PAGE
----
There was a lot of good-natured ribbing about the improbability of Army units designated as Space Support Teams. That certainly sounds more like an Air Force responsibility. Whatever it is these Colorado national guardsmen will be doing in Kandahar, and it is definitely top secret, each team includes a computer/IT specialist. Their war seems likely to be waged in front of a bank of computer screens. I suspect the recent articles in the national press about camera drones the size of humming birds and satellite surveillance of the Afghan landscape is linked to their assignment. I overheard a soldier talking about the fact that it requires 30 minutes to plant an improvised explosive device (IED). Consequently, he went on to say, we have to scan Afghan roadsides every 20 minutes. It’s a little mind boggling that a virtually medieval opponent is being countered with technologies at the cutting edge of modern surveillance capabilities.
Governor John Hickenlooper had approved a promotion to the rank of Major for my brother-in-law, which was awarded to him at the deployment ceremony. The room was filled with family members, friends and about a hundred regular Army troops from the Space and Missile Defense Command. I was reminded of Philip Caputo’s Viet Nam memoir, “A Rumor of War.” His title said it all. Until a member of your family is deployed, how many Americans actually take the time to consider the risks and sacrifices their fellow citizens are taking every day, on the other side of the planet, to keep our nation safe?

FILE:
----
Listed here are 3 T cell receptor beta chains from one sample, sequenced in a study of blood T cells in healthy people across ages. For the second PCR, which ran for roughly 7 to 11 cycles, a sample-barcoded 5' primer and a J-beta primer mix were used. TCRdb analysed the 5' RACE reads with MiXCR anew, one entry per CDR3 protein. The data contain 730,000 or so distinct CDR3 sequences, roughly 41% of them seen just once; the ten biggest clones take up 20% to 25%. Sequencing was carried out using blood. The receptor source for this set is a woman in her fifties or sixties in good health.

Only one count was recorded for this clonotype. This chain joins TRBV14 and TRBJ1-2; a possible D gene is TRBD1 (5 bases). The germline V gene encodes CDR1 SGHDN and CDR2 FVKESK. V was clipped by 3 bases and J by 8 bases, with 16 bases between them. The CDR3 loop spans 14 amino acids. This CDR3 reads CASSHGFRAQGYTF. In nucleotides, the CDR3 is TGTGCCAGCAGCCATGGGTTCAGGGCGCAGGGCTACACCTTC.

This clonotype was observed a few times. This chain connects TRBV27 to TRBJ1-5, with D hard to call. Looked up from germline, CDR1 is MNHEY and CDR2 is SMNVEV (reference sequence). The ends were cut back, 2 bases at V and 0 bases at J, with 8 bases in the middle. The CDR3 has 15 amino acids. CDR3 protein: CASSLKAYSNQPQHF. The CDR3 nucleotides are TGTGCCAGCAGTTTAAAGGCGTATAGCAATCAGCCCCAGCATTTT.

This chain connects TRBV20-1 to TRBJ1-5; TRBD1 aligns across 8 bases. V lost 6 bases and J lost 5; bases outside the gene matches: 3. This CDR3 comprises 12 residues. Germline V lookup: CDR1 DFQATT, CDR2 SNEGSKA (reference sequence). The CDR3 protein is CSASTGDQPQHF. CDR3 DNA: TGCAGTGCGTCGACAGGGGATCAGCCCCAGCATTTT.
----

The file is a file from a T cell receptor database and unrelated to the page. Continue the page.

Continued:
As I watched the July 4th fireworks this past weekend, I couldn’t help thinking about the Colorado soldiers who were just touching down on a runway in Kuwait. By the time this article appears, they will have moved on to their “Kandaminiums” (converted truck bodies that serve as barracks) at Marine Corps HQ in Helmand province, where it was a searing 125 degrees last week. Aside from their extended families, who will worry about these warriors during the next year? Who will appreciate their sacrifices and pray for their safe return? Not enough of us, I suspect.
Over the weekend the New York Times reported that Afghans were protesting Taliban rocketing of their villages from sanctuaries in Pakistan. For nearly a decade, we have poured billions of dollars into Pakistan in hopes of containing terrorism originating in Afghanistan. Now we appear ready to spend billions more in Afghanistan in order to keep an eye on Pakistan. There should be little wonder that Americans are confused about this conflict. As we sang the Army song, tears rolled freely down more than one face. We knew these Coloradans would do their very best to protect our Marines in the year ahead. Godspeed Major Verser, we’ll be waiting for you when you return!
Miller Hudson is a longtime political observer in Colorado.